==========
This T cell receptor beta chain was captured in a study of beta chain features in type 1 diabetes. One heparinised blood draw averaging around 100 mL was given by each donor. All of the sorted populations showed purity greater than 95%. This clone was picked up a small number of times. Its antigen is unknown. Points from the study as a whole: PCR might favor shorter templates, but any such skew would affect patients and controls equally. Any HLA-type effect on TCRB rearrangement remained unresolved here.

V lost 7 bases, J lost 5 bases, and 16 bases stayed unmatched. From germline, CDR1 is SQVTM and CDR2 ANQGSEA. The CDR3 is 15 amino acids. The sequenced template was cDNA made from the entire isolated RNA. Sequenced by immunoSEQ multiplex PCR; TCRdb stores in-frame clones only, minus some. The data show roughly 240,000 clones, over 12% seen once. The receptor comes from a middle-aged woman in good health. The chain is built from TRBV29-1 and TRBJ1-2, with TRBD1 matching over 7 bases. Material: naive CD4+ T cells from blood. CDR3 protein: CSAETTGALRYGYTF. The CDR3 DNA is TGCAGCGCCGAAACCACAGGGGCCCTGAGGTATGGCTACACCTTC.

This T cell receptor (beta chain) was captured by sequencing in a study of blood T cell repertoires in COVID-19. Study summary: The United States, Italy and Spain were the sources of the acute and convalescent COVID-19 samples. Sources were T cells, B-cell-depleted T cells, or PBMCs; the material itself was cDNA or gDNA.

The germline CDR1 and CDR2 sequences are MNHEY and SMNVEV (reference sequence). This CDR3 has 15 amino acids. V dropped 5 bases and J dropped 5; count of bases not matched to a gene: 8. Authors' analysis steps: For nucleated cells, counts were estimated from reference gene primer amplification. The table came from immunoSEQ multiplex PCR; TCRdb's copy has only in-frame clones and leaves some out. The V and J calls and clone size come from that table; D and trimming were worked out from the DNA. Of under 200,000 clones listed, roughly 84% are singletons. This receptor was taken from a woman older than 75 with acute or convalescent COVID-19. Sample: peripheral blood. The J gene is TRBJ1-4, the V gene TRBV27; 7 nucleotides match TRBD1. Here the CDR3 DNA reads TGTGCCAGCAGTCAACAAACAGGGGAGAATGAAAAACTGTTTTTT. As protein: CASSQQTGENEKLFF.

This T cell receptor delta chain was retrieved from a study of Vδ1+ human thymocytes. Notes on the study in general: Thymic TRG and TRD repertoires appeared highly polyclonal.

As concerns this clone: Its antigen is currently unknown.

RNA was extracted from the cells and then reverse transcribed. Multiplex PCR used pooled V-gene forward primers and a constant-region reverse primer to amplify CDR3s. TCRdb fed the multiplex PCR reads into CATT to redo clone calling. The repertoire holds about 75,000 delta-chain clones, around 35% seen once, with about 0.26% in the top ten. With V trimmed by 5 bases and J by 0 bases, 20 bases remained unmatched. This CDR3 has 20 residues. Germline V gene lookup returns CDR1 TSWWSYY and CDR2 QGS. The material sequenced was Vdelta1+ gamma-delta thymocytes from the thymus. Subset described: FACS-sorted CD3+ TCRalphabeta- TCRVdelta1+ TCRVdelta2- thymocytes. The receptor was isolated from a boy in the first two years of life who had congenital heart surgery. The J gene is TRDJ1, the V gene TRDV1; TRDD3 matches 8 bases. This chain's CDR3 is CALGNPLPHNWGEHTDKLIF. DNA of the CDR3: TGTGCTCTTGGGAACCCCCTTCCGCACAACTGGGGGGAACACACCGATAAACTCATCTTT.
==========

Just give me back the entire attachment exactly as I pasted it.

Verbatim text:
This T cell receptor beta chain was captured in a study of beta chain features in type 1 diabetes. One heparinised blood draw averaging around 100 mL was given by each donor. All of the sorted populations showed purity greater than 95%. This clone was picked up a small number of times. Its antigen is unknown. Points from the study as a whole: PCR might favor shorter templates, but any such skew would affect patients and controls equally. Any HLA-type effect on TCRB rearrangement remained unresolved here.

V lost 7 bases, J lost 5 bases, and 16 bases stayed unmatched. From germline, CDR1 is SQVTM and CDR2 ANQGSEA. The CDR3 is 15 amino acids. The sequenced template was cDNA made from the entire isolated RNA. Sequenced by immunoSEQ multiplex PCR; TCRdb stores in-frame clones only, minus some. The data show roughly 240,000 clones, over 12% seen once. The receptor comes from a middle-aged woman in good health. The chain is built from TRBV29-1 and TRBJ1-2, with TRBD1 matching over 7 bases. Material: naive CD4+ T cells from blood. CDR3 protein: CSAETTGALRYGYTF. The CDR3 DNA is TGCAGCGCCGAAACCACAGGGGCCCTGAGGTATGGCTACACCTTC.

This T cell receptor (beta chain) was captured by sequencing in a study of blood T cell repertoires in COVID-19. Study summary: The United States, Italy and Spain were the sources of the acute and convalescent COVID-19 samples. Sources were T cells, B-cell-depleted T cells, or PBMCs; the material itself was cDNA or gDNA.

The germline CDR1 and CDR2 sequences are MNHEY and SMNVEV (reference sequence). This CDR3 has 15 amino acids. V dropped 5 bases and J dropped 5; count of bases not matched to a gene: 8. Authors' analysis steps: For nucleated cells, counts were estimated from reference gene primer amplification. The table came from immunoSEQ multiplex PCR; TCRdb's copy has only in-frame clones and leaves some out. The V and J calls and clone size come from that table; D and trimming were worked out from the DNA. Of under 200,000 clones listed, roughly 84% are singletons. This receptor was taken from a woman older than 75 with acute or convalescent COVID-19. Sample: peripheral blood. The J gene is TRBJ1-4, the V gene TRBV27; 7 nucleotides match TRBD1. Here the CDR3 DNA reads TGTGCCAGCAGTCAACAAACAGGGGAGAATGAAAAACTGTTTTTT. As protein: CASSQQTGENEKLFF.

This T cell receptor delta chain was retrieved from a study of Vδ1+ human thymocytes. Notes on the study in general: Thymic TRG and TRD repertoires appeared highly polyclonal.

As concerns this clone: Its antigen is currently unknown.

RNA was extracted from the cells and then reverse transcribed. Multiplex PCR used pooled V-gene forward primers and a constant-region reverse primer to amplify CDR3s. TCRdb fed the multiplex PCR reads into CATT to redo clone calling. The repertoire holds about 75,000 delta-chain clones, around 35% seen once, with about 0.26% in the top ten. With V trimmed by 5 bases and J by 0 bases, 20 bases remained unmatched. This CDR3 has 20 residues. Germline V gene lookup returns CDR1 TSWWSYY and CDR2 QGS. The material sequenced was Vdelta1+ gamma-delta thymocytes from the thymus. Subset described: FACS-sorted CD3+ TCRalphabeta- TCRVdelta1+ TCRVdelta2- thymocytes. The receptor was isolated from a boy in the first two years of life who had congenital heart surgery. The J gene is TRDJ1, the V gene TRDV1; TRDD3 matches 8 bases. This chain's CDR3 is CALGNPLPHNWGEHTDKLIF. DNA of the CDR3: TGTGCTCTTGGGAACCCCCTTCCGCACAACTGGGGGGAACACACCGATAAACTCATCTTT.